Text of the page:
Facebook Email Pinterest Twitter X Instagram Tiktok Icon YouTube Icon Headphones Icon Favorite Navigation Search Icon Forum Search Icon Main Search Icon Close Icon Video Play Icon Indicator Arrow Icon Close Icon Hamburger/Search Icon Plus Icon Arrow Down Icon Video Guide Icon Article Guide Icon Modal Close Icon Guide Search Icon

Conversational Threads

Pants sloper and different fabrics

brsnyder117 | Posted in Fitting on

I’ve been trying for years to get a pants sloper. I tend to try one thing after another and never stick with one method long enough. Anyway, now that I am “between jobs” I finally decided to use the most recent sloper I had and work with it till it fit. I finally got a great fit using that pattern fabric-paper stuff with the red dots on it.

So I thought I was ready to make pants. I tried a linen-cotton blend. I guess it’s because the fabric stretches and/or drapes and the pattern stuff doesn’t, but after much teeth-gnashing I finally realized I had to take in the entire rear crotch seam an inch. That is, basically draw a parallel line an inch from the existing seamline, tapering to a slightly different curve at the bottom to meet the original inseam point.

I bought several similar fabrics so I hope the other pants I make fit the first time around. But I really don’t want to have to make a muslin and fiddle with the crotch curve (which took me all those years to perfect!) on every different fabric. But I’m not sure how to avoid it. Does anyone have any suggestions?



  1. KarenW | | #1

    You're right, the linen/cotton (and linen/rayon even more!) can sure stretch... I'm working on an unlined jacket/top now and have had to handle with great care for this reason.

    For the crotch seams, I'd suggest that as SOON as you cut the fabric (and if you have a large cutting mat and can use a rotary cutter to cut flat and reduce the possibility of stretching even more), stabilize the curved portion of the crotch seams.  I always cut strips out of leftover fusible interfacings to use as stabilizers for things like this, there are also some great stabilizing tapes you can get that are sew ins (my favorite has no name on the roll and I have only found it at one independent fabric store out of town... but I know there are others) or other fusible stabilizing tapes.  That should help the actual seam line.  If the fabric is terribly stretchy, you may see some stretch from when you sit down in the rear or knees, but the seams should stay as designed!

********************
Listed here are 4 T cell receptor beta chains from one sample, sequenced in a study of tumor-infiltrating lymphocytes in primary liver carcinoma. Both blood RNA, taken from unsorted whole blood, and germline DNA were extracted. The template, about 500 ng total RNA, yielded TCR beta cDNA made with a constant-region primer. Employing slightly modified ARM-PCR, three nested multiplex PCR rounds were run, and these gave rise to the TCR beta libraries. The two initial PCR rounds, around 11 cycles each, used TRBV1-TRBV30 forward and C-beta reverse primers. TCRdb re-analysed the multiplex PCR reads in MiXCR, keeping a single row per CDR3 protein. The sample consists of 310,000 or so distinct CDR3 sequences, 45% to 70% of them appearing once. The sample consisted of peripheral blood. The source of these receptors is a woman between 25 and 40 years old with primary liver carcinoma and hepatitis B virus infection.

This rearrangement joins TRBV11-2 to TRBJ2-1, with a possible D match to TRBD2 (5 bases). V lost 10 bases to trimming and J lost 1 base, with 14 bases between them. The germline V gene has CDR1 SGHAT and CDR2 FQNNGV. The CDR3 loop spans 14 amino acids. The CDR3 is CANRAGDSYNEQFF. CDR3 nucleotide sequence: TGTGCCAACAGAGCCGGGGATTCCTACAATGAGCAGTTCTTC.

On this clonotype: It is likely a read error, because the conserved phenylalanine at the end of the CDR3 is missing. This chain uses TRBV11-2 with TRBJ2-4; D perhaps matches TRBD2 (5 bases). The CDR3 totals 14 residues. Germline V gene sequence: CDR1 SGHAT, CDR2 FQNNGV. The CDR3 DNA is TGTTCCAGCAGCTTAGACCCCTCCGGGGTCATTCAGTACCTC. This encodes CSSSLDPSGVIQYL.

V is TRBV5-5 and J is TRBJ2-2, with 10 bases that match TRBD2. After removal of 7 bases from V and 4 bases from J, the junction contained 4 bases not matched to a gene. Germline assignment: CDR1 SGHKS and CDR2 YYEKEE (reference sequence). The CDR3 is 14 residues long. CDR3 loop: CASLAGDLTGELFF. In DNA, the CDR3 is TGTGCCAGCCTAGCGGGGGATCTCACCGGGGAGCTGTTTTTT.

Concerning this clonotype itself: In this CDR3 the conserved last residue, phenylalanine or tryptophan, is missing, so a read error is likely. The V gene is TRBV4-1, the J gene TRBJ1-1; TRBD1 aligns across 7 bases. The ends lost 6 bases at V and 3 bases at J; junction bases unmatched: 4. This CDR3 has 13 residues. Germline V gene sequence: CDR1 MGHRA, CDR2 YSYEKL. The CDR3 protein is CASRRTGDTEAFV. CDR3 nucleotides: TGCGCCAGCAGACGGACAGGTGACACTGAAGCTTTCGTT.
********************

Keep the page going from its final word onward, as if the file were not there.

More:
1. brsnyder117 | | #3

      Stretching - I forgot about the crotch seam stretching! Because in fact, when I first tried on the pants, the waist had stretched two inches. I had to go back and ease that two inches back in and add fusible tape to hold it. But I didn't apply the same logic to the crotch seam, compare it to the pattern, etc. Since it's on the bias, I'm sure it stretched a bunch. Thanks! From now on I will indeed tape everything that isn't straight vertical before doing anything else on fabric like this.

      1. SewNancy | | #4

        After reading these letters I immediately used fusible tape on crotch seams, before sewing or taking off paper pattern.  Yes It really works!     Thanks.


  2. carolfresia | | #2

    One author I've worked with has a slightly unconventional method for fitting pants, which is intended to forestall exactly the problem you encountered. She has found, like you, that even a perfectly fitted pattern will behave quite differently in different fabrics--she says the same pattern sometimes needs no darts at all in front, and other times darts that are 1/2 in. or more deep. Her solution: complete as much of the pants construction as possible before sewing darts and/or pleats and applying the waistline treatment. This way you can custom-fit through the waist , including hiking the pants up a bit if they've gotten slightly droopy through the crotch, and pull in the waist as needed. This won't fix major problems, but can help fine-tune the fit on pants that "should" fit.  I've tried it, and, for many styles of pants, it works quite well. It's trickier with a contoured waistband or side-seam or slash pockets, however, if the adjustment is more than an inch or so.


This post is archived.

Threads Insider

Get instant access to hundreds of videos, tutorials, projects, and more.

Start Your Free Trial

Already an Insider? Log in

Conversational Threads

Recent Posts and Replies

  • |
  • |
  • |
  • |
  • |
  • |

Threads Insider Exclusives

View All
View All


Shop the Store

View All
View More